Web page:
Two crayfish from Appalachia have been proposed for listing as endangered by the Fish and Wildlife Service. The proposal went on Public Inspection today and will be published in tomorrow's Federal Register.
Center for Biological Diversity, which had petitioned the service, hailed the proposal. Tierra Curry, CBD senior scientist and a native of southeastern Kentucky, called it "historic because these are the first species to be proposed for protection under the [ESA] because of harm caused by mountaintop-removal coal mining. For decades coal companies have gotten away with polluting Appalachia’s water and killing its species, but it is time for the Endangered Species Act to start being enforced in Appalachia.”
In other listing news, the service declined to propose listing a coastal distinct population segment of the Pacific marten as threatened or endangered.
Here's the summary:
We, the U.S. Fish and Wildlife Service (Service), announce a 12-month finding on a petition to list the previously classified subspecies Humboldt marten (Martes americana humboldtensis), or the (now-recognized) subspecies of Humboldt marten (Martes caurina humboldtensis), or the Humboldt marten distinct population segment (DPS) of the Pacific marten (M. caurina) as an endangered or threatened species under the Endangered Species Act of 1973, as amended (Act). The petition and this finding also address populations of marten from coastal Oregon, which recent genetic analyses indicate are likely to be the same entity as the current classification of Humboldt marten.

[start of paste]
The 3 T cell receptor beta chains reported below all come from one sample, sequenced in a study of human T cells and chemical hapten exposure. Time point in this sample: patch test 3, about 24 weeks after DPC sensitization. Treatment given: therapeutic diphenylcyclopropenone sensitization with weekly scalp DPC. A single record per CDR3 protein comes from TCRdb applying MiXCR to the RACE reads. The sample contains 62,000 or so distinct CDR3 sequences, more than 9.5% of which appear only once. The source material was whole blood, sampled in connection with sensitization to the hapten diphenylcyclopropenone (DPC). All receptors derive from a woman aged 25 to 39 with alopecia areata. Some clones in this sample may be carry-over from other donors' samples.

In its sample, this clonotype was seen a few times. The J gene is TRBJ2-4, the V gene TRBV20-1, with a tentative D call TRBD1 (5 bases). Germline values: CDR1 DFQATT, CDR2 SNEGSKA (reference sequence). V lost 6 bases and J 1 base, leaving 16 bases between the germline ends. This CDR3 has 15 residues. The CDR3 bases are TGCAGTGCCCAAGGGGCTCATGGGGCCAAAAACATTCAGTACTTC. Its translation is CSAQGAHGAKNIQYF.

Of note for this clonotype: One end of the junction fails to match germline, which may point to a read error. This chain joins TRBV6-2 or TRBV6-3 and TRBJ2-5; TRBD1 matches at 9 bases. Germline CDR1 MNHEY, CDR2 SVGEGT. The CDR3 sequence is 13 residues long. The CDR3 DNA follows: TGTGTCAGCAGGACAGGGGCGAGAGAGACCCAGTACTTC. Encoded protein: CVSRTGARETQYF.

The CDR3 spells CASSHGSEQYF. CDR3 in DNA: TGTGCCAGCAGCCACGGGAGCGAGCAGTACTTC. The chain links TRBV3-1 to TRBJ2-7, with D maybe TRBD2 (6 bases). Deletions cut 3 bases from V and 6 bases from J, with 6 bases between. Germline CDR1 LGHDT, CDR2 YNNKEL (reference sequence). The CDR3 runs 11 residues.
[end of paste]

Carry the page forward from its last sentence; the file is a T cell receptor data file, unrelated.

We recognize a coastal DPS of the Pacific marten (which includes coastal Oregon populations of marten and the current classification of Humboldt marten) and find that this DPS is not warranted for listing at this time. However, we ask the public to submit to us any new information that becomes available concerning the stressors that may be impacting the coastal DPS of Pacific marten or its habitat at any time.